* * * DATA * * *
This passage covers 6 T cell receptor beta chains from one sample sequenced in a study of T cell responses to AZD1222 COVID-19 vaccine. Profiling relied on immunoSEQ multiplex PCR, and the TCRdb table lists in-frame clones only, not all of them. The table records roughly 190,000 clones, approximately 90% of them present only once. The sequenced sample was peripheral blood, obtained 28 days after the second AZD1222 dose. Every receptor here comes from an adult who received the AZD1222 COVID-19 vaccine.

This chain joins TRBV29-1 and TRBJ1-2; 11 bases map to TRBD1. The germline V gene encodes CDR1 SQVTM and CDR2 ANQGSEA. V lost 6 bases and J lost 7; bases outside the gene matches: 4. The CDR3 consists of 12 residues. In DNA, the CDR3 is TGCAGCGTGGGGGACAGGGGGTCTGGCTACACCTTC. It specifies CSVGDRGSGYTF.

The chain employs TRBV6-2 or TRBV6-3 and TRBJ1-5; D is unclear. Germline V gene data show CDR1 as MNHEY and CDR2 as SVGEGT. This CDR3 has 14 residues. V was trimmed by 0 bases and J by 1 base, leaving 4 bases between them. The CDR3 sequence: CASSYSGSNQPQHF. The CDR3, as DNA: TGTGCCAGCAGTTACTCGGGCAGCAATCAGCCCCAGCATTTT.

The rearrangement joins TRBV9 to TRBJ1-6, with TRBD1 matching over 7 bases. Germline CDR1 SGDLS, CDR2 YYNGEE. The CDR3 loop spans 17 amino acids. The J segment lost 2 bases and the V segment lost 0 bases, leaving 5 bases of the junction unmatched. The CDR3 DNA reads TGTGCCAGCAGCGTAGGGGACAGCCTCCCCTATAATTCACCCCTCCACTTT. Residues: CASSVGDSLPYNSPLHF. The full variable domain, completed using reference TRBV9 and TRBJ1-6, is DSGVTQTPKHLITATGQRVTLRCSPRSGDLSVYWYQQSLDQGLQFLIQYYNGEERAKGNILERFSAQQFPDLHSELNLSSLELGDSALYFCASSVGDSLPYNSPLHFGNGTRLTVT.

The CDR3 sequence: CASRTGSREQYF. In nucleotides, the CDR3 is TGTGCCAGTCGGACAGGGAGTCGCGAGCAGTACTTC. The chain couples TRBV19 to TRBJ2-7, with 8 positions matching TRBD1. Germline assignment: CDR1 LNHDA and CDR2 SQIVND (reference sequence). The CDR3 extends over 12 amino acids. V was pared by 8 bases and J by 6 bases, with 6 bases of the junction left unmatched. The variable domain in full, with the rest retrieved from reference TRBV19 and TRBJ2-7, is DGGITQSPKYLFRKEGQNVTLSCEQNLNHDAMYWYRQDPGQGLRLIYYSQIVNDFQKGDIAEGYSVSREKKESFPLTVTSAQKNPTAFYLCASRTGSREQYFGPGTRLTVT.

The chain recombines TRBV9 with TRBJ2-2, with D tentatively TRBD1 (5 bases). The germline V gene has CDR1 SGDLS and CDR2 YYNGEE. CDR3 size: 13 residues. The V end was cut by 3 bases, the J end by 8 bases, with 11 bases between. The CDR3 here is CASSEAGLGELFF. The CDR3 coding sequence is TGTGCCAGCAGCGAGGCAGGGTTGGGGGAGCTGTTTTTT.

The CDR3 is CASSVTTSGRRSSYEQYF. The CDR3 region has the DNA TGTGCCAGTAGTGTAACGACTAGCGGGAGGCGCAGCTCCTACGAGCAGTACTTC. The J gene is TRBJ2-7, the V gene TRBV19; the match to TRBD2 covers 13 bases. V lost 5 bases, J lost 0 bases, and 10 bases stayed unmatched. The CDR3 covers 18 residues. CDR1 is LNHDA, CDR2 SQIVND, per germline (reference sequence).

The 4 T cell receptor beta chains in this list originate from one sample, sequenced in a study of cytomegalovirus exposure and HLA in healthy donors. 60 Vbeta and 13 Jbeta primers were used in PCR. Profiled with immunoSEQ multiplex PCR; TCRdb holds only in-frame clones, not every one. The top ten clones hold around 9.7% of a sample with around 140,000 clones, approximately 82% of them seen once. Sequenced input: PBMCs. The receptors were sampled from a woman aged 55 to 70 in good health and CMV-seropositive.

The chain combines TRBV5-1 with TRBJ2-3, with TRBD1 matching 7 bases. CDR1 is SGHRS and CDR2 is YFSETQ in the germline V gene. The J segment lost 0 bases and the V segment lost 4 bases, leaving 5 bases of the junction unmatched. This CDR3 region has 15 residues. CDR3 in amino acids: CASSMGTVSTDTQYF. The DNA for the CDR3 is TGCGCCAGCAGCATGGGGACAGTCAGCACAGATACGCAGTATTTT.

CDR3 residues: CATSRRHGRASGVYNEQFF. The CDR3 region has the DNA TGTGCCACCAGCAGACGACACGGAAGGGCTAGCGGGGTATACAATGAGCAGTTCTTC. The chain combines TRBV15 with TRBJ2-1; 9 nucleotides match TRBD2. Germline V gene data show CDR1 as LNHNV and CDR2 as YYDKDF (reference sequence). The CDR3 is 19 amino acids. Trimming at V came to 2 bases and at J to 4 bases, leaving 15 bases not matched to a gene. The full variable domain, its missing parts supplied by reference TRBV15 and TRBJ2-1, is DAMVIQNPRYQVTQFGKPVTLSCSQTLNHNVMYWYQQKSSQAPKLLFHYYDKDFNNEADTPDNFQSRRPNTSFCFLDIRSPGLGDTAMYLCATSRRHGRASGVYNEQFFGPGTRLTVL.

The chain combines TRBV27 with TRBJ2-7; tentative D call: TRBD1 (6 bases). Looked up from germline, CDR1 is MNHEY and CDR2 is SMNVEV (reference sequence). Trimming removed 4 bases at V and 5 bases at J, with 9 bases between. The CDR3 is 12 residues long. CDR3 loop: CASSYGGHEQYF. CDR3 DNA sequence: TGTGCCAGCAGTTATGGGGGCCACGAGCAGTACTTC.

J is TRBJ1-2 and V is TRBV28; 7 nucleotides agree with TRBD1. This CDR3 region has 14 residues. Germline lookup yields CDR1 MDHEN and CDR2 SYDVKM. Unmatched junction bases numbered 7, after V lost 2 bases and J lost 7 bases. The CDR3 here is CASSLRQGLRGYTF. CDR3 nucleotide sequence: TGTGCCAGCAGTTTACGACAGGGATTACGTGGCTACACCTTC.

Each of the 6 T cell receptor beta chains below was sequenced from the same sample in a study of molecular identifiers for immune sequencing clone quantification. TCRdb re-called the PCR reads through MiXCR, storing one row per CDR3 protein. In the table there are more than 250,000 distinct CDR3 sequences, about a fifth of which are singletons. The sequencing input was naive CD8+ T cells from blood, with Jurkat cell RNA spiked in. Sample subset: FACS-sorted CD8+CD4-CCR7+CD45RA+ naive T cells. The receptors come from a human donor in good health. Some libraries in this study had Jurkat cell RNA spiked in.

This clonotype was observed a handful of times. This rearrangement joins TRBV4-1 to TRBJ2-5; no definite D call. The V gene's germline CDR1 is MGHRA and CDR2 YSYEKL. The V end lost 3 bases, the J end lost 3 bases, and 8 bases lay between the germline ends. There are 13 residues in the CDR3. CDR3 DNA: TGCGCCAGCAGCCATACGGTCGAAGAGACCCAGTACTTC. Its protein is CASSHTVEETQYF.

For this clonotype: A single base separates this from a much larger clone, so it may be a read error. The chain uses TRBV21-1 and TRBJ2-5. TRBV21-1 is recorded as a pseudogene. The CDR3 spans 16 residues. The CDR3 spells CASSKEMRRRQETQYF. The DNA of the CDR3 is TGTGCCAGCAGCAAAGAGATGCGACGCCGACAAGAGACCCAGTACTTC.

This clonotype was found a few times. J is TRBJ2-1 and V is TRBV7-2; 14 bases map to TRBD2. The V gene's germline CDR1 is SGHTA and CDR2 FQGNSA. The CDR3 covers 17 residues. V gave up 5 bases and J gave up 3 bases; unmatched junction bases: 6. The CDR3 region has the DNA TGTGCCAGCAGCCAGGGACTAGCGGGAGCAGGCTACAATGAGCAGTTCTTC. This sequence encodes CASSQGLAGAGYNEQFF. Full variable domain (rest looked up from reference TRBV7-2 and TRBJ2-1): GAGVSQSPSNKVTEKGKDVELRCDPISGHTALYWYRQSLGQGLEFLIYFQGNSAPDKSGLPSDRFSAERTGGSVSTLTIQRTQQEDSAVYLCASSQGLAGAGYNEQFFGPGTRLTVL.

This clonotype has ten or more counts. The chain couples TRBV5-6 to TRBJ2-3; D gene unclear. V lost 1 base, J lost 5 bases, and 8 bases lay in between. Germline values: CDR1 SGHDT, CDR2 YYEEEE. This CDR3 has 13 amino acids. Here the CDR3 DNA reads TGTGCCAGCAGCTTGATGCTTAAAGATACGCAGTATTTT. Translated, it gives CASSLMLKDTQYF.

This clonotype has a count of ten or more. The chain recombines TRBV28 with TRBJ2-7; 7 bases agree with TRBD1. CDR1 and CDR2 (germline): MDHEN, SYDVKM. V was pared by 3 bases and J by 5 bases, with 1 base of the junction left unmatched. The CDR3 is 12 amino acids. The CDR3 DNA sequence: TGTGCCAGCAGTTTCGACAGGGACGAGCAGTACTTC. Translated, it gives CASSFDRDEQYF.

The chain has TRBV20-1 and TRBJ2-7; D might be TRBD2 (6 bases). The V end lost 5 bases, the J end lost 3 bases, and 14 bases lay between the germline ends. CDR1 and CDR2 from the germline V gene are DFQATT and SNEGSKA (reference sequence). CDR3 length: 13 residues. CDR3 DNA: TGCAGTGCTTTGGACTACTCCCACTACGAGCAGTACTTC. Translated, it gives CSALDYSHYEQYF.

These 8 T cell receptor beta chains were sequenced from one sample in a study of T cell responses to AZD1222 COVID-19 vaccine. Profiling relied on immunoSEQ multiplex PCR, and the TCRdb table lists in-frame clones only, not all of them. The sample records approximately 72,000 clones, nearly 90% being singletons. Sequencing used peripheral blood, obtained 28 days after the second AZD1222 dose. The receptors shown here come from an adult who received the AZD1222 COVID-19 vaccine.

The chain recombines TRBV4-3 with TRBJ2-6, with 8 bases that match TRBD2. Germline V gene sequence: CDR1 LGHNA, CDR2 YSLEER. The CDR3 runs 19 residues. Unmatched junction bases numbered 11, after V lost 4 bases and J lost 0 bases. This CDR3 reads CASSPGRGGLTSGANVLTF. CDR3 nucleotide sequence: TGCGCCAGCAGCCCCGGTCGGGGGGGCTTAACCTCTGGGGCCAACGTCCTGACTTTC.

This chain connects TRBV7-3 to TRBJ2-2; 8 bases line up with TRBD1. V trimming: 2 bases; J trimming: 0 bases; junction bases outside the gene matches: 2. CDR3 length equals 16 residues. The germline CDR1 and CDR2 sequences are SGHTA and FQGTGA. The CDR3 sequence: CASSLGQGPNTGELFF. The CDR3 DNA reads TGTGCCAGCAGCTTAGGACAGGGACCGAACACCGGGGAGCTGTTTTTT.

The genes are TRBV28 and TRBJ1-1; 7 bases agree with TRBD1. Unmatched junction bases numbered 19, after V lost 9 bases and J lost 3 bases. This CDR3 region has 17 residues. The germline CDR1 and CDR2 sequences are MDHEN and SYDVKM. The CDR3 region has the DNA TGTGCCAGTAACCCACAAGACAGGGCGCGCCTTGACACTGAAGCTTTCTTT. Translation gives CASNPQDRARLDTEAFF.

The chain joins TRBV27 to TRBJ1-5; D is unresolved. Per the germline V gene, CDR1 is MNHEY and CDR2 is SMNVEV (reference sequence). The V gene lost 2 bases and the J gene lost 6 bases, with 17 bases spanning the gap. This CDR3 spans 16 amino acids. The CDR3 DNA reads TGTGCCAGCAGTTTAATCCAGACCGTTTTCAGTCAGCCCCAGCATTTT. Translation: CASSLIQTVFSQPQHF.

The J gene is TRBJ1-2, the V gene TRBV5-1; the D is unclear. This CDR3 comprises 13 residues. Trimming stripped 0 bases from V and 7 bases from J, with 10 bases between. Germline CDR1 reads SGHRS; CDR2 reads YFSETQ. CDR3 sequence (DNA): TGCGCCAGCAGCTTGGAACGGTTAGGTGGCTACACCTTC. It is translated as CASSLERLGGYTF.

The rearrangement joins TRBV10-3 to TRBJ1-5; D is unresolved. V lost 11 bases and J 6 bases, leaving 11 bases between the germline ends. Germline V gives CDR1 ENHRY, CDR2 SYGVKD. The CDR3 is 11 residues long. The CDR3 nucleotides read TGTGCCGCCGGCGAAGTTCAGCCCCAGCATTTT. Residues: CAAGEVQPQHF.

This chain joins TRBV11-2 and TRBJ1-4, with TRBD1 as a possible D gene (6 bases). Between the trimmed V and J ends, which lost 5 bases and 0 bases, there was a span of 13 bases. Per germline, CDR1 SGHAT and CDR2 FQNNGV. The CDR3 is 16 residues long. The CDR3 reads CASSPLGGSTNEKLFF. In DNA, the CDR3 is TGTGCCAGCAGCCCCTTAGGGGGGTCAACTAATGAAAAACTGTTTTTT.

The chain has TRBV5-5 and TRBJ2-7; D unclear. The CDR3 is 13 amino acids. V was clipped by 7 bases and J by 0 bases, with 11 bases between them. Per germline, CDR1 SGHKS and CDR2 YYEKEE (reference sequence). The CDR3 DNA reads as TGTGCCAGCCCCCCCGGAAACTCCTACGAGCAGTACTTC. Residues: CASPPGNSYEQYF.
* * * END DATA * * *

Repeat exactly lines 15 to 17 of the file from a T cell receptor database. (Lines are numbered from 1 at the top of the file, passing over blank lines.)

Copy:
For this clonotype: A single base separates this from a much larger clone, so it may be a read error. The chain uses TRBV21-1 and TRBJ2-5. TRBV21-1 is recorded as a pseudogene. The CDR3 spans 16 residues. The CDR3 spells CASSKEMRRRQETQYF. The DNA of the CDR3 is TGTGCCAGCAGCAAAGAGATGCGACGCCGACAAGAGACCCAGTACTTC.

This clonotype was found a few times. J is TRBJ2-1 and V is TRBV7-2; 14 bases map to TRBD2. The V gene's germline CDR1 is SGHTA and CDR2 FQGNSA. The CDR3 covers 17 residues. V gave up 5 bases and J gave up 3 bases; unmatched junction bases: 6. The CDR3 region has the DNA TGTGCCAGCAGCCAGGGACTAGCGGGAGCAGGCTACAATGAGCAGTTCTTC. This sequence encodes CASSQGLAGAGYNEQFF. Full variable domain (rest looked up from reference TRBV7-2 and TRBJ2-1): GAGVSQSPSNKVTEKGKDVELRCDPISGHTALYWYRQSLGQGLEFLIYFQGNSAPDKSGLPSDRFSAERTGGSVSTLTIQRTQQEDSAVYLCASSQGLAGAGYNEQFFGPGTRLTVL.

This clonotype has ten or more counts. The chain couples TRBV5-6 to TRBJ2-3; D gene unclear. V lost 1 base, J lost 5 bases, and 8 bases lay in between. Germline values: CDR1 SGHDT, CDR2 YYEEEE. This CDR3 has 13 amino acids. Here the CDR3 DNA reads TGTGCCAGCAGCTTGATGCTTAAAGATACGCAGTATTTT. Translated, it gives CASSLMLKDTQYF.